Today, the USMCA is the largest trade zone in the world, with trilateral trade reaching an annual figure of $1.2 trillion.
This year marks three decades since December 1992 when the North American Free Trade Agreement was signed by the presidents of Mexico and the U.S. and the prime minister of Canada to create a zone aimed at eliminating and overcoming barriers to trade and facilitating the movement of goods and services, promoting fair competition and increasing investment activities among the three countries.
In November 2018, the three nations signed a new agreement, the United States-Mexico-Canada Agreement, which contains many of the elements of NAFTA, updating and enhancing its scope in order to further increase regional trade, investment and commercial services.
Today, the USMCA is the largest trade zone in the world, with trilateral trade reaching an annual figure of $1.2 trillion. To understand the astronomical figure, 12 zeros must be added to 1.2.
According to official estimates, in 2022 trade between Mexico and the U.S. reached the historic figure of $779.3 billion, a growth of 17% over the amount recorded in 2021.
After four years of work that brought together specialists from the three countries, the Mexico Institute of the Wilson Center in Washington, D.C. published last year an important study by Alan D. Bersin and Tom Long entitled “North America 2.0: Forging a Continental Future.”
The report highlights the wide variety of assets that North America holds on the world stage which give it unparalleled comparative advantages.
It has a vast continental and maritime territory (with access to the Atlantic, Pacific and Arctic Oceans), 500 million people – a favorable demographic bonus – whose economies generate 30% of global goods and services and trade flows that represent 17% of global trade.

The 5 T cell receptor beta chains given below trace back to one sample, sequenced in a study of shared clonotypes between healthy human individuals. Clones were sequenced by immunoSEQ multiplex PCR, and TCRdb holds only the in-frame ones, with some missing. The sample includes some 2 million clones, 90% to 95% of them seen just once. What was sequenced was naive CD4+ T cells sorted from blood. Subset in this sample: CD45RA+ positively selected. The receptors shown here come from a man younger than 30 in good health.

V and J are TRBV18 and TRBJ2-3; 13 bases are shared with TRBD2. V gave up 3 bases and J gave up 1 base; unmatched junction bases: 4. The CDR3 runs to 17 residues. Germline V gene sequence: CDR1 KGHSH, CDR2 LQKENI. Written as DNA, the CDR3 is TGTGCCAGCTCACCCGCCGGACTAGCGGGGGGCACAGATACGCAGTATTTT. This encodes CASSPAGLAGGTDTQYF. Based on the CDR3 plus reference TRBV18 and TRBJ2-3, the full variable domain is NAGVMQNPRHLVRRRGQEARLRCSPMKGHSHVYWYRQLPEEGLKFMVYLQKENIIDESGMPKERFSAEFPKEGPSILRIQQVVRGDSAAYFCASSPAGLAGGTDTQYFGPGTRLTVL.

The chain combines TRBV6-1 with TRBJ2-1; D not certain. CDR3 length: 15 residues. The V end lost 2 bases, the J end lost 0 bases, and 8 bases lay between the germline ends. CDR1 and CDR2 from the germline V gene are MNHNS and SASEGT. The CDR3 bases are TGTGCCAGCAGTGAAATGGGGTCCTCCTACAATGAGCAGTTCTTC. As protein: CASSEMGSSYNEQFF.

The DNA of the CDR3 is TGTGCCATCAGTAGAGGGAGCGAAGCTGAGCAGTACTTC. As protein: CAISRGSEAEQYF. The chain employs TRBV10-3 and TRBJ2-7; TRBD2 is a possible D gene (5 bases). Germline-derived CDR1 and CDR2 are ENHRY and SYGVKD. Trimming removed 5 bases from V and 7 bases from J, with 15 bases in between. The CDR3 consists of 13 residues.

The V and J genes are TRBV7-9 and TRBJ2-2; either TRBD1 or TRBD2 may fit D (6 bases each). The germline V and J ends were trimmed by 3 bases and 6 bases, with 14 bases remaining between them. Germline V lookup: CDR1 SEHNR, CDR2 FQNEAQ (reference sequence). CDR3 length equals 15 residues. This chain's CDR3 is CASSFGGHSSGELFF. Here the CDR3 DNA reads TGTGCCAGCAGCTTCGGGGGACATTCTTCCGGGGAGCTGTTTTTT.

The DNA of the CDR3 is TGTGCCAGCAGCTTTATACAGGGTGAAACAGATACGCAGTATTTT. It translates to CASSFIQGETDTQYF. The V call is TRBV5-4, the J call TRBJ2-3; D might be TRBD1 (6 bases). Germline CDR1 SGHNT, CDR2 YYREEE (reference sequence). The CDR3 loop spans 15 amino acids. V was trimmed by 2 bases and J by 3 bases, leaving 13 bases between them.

The study in question shows that North America has been built mainly from the bottom up. Throughout these years, interactions between officials from the different levels of government of the three countries have strengthened and multiplied. The same has happened with businesspeople and technicians from practically all industrial and agricultural sectors.
These connections have made the region an economic and trade giant. Although NAFTA was long an unpopular symbol in U.S. domestic politics, there is evidence that a majority of Mexican, U.S. and Canadian respondents now view the USMCA positively and favor regional cooperation to boost trade value chains through nearshoring and ally-shoring, issues we will address at length in a future article.
For now, in my opinion, it is obvious that the best bet for the future of national development is to take advantage of, and further strengthen, our economic integration in North America.